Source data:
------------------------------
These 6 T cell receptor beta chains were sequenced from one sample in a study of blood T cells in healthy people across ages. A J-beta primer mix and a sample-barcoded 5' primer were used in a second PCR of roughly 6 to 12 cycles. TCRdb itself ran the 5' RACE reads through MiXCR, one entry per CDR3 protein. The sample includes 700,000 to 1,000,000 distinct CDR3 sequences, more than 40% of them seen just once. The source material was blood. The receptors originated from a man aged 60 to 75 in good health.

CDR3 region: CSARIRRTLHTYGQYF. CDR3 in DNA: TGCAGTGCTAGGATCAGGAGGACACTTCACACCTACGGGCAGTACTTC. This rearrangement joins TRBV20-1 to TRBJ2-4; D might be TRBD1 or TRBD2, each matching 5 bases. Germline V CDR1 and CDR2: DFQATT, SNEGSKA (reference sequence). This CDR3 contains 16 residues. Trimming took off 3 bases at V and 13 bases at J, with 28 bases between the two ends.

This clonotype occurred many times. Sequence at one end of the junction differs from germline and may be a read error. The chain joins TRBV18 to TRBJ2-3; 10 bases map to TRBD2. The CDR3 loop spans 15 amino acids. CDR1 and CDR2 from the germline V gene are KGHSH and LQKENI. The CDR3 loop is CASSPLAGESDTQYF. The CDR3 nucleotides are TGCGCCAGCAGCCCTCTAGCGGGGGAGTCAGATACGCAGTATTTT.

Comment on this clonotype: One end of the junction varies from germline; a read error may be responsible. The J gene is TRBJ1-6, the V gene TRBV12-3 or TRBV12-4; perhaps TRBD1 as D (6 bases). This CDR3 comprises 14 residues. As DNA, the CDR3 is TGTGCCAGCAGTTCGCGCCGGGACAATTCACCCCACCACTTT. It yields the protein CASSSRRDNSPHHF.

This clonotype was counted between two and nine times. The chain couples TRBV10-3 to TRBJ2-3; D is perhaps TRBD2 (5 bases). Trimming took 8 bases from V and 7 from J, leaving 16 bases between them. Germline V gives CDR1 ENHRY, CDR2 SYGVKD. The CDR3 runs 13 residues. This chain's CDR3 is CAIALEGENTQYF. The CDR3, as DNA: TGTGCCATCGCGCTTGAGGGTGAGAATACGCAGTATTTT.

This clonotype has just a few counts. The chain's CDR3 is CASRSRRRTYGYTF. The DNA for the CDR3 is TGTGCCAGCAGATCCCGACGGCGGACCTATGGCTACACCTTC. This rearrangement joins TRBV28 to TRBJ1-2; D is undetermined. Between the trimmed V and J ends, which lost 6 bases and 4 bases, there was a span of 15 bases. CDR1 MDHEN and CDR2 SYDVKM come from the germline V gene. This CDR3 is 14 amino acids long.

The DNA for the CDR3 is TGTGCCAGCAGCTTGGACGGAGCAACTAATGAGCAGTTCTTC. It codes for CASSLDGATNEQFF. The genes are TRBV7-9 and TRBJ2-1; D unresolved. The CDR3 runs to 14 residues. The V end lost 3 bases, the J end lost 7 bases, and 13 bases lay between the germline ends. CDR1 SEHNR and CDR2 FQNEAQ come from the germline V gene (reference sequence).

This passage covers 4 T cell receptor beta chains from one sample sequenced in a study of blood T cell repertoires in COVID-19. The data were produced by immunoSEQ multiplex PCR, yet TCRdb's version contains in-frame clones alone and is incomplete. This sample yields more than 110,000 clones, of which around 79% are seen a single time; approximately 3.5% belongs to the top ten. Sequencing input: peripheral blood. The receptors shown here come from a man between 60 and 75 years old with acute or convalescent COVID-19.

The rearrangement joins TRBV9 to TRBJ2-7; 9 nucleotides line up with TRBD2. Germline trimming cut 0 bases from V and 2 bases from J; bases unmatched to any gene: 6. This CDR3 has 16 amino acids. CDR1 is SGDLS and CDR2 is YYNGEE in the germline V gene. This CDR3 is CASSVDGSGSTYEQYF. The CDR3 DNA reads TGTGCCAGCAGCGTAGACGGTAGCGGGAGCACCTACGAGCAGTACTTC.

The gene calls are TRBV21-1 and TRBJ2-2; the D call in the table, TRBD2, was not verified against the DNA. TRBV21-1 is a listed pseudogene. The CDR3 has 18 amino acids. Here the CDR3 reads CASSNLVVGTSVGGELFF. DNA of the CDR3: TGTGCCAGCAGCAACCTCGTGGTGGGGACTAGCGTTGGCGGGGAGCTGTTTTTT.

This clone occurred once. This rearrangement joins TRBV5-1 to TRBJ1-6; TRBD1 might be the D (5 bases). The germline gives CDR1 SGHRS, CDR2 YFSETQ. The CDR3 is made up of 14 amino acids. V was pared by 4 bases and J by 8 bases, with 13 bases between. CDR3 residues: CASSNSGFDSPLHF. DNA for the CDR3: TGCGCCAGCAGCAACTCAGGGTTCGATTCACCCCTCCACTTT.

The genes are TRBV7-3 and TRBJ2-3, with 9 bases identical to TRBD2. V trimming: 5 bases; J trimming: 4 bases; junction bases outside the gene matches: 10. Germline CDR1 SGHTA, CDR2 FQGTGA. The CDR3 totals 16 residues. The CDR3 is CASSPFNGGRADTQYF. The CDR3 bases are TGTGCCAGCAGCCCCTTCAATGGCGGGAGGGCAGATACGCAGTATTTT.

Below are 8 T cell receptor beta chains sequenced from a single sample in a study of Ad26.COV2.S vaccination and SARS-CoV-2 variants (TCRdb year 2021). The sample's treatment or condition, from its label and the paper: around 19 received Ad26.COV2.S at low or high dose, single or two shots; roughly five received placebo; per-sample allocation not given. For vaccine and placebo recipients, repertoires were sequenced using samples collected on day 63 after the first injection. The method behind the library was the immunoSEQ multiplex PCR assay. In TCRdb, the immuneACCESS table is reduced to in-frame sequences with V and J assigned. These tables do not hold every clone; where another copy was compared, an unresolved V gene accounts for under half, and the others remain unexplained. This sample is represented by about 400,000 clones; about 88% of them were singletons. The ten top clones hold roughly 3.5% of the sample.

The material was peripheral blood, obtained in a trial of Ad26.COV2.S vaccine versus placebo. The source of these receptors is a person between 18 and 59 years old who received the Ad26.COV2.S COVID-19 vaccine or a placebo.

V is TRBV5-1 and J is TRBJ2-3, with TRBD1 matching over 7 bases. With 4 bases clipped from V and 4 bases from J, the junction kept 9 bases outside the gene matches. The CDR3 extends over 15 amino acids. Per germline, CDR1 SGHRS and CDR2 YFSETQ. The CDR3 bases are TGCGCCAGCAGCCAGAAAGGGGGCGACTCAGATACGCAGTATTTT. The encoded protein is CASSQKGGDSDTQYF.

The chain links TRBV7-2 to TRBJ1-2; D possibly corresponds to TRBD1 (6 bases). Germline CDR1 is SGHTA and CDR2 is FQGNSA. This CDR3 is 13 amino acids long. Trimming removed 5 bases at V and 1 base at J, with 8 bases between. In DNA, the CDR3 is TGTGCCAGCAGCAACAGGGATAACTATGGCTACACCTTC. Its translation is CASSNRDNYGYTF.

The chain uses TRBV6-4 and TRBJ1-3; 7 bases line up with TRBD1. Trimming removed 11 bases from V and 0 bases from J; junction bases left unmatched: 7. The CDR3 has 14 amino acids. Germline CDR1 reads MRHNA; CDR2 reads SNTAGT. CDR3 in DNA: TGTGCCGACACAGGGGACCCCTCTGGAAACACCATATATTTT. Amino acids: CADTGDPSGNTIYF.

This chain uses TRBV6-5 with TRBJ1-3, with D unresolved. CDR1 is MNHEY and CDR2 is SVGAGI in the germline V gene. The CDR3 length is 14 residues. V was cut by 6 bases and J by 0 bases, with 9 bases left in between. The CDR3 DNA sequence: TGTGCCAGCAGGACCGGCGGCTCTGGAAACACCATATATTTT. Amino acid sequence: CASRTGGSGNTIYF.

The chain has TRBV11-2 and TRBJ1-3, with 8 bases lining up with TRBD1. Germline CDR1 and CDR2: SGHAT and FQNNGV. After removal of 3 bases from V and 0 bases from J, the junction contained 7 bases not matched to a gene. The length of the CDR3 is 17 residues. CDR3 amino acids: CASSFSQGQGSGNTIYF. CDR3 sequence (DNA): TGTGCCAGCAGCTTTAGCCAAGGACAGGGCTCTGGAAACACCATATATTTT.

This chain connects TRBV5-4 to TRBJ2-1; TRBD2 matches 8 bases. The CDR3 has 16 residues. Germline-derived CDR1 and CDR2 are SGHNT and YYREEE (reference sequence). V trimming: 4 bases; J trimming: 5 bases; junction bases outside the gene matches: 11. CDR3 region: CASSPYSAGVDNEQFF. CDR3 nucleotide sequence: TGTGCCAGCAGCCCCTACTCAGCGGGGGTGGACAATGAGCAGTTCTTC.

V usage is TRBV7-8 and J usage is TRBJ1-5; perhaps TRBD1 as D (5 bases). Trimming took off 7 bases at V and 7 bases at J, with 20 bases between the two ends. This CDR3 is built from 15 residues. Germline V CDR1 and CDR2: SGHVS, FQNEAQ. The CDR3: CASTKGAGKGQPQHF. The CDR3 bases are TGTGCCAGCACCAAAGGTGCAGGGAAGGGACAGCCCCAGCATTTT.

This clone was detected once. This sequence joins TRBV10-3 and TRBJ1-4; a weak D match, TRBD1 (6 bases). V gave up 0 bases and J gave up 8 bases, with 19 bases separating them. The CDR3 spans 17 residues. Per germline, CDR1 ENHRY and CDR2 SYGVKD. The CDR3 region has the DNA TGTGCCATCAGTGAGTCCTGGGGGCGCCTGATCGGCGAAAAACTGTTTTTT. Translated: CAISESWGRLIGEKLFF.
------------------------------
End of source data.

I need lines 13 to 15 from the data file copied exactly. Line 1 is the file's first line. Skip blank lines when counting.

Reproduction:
Below are 8 T cell receptor beta chains sequenced from a single sample in a study of Ad26.COV2.S vaccination and SARS-CoV-2 variants (TCRdb year 2021). The sample's treatment or condition, from its label and the paper: around 19 received Ad26.COV2.S at low or high dose, single or two shots; roughly five received placebo; per-sample allocation not given. For vaccine and placebo recipients, repertoires were sequenced using samples collected on day 63 after the first injection. The method behind the library was the immunoSEQ multiplex PCR assay. In TCRdb, the immuneACCESS table is reduced to in-frame sequences with V and J assigned. These tables do not hold every clone; where another copy was compared, an unresolved V gene accounts for under half, and the others remain unexplained. This sample is represented by about 400,000 clones; about 88% of them were singletons. The ten top clones hold roughly 3.5% of the sample.

The material was peripheral blood, obtained in a trial of Ad26.COV2.S vaccine versus placebo. The source of these receptors is a person between 18 and 59 years old who received the Ad26.COV2.S COVID-19 vaccine or a placebo.

V is TRBV5-1 and J is TRBJ2-3, with TRBD1 matching over 7 bases. With 4 bases clipped from V and 4 bases from J, the junction kept 9 bases outside the gene matches. The CDR3 extends over 15 amino acids. Per germline, CDR1 SGHRS and CDR2 YFSETQ. The CDR3 bases are TGCGCCAGCAGCCAGAAAGGGGGCGACTCAGATACGCAGTATTTT. The encoded protein is CASSQKGGDSDTQYF.